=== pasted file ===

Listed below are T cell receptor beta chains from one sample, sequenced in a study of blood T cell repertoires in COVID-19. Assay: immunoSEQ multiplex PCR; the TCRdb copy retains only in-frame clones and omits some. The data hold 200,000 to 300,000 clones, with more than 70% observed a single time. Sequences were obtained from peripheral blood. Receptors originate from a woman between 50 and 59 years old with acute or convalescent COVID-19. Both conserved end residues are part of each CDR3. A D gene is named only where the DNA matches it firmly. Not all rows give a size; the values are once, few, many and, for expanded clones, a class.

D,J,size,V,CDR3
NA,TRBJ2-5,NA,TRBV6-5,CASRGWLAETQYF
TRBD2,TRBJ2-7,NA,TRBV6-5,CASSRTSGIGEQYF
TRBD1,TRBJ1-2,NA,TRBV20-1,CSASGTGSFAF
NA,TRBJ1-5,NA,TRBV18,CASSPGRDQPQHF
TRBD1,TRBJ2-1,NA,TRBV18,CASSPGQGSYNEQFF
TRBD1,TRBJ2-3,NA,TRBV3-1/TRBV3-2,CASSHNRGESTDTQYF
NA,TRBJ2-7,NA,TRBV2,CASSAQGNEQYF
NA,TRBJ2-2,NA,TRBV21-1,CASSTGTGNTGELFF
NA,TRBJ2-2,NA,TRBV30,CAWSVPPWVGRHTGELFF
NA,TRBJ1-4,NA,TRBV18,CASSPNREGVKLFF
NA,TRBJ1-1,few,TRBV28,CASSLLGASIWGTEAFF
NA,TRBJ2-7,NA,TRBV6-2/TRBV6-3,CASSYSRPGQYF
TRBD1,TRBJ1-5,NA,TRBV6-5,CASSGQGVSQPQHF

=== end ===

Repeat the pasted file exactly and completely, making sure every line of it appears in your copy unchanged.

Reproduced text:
Listed below are T cell receptor beta chains from one sample, sequenced in a study of blood T cell repertoires in COVID-19. Assay: immunoSEQ multiplex PCR; the TCRdb copy retains only in-frame clones and omits some. The data hold 200,000 to 300,000 clones, with more than 70% observed a single time. Sequences were obtained from peripheral blood. Receptors originate from a woman between 50 and 59 years old with acute or convalescent COVID-19. Both conserved end residues are part of each CDR3. A D gene is named only where the DNA matches it firmly. Not all rows give a size; the values are once, few, many and, for expanded clones, a class.

D,J,size,V,CDR3
NA,TRBJ2-5,NA,TRBV6-5,CASRGWLAETQYF
TRBD2,TRBJ2-7,NA,TRBV6-5,CASSRTSGIGEQYF
TRBD1,TRBJ1-2,NA,TRBV20-1,CSASGTGSFAF
NA,TRBJ1-5,NA,TRBV18,CASSPGRDQPQHF
TRBD1,TRBJ2-1,NA,TRBV18,CASSPGQGSYNEQFF
TRBD1,TRBJ2-3,NA,TRBV3-1/TRBV3-2,CASSHNRGESTDTQYF
NA,TRBJ2-7,NA,TRBV2,CASSAQGNEQYF
NA,TRBJ2-2,NA,TRBV21-1,CASSTGTGNTGELFF
NA,TRBJ2-2,NA,TRBV30,CAWSVPPWVGRHTGELFF
NA,TRBJ1-4,NA,TRBV18,CASSPNREGVKLFF
NA,TRBJ1-1,few,TRBV28,CASSLLGASIWGTEAFF
NA,TRBJ2-7,NA,TRBV6-2/TRBV6-3,CASSYSRPGQYF
TRBD1,TRBJ1-5,NA,TRBV6-5,CASSGQGVSQPQHF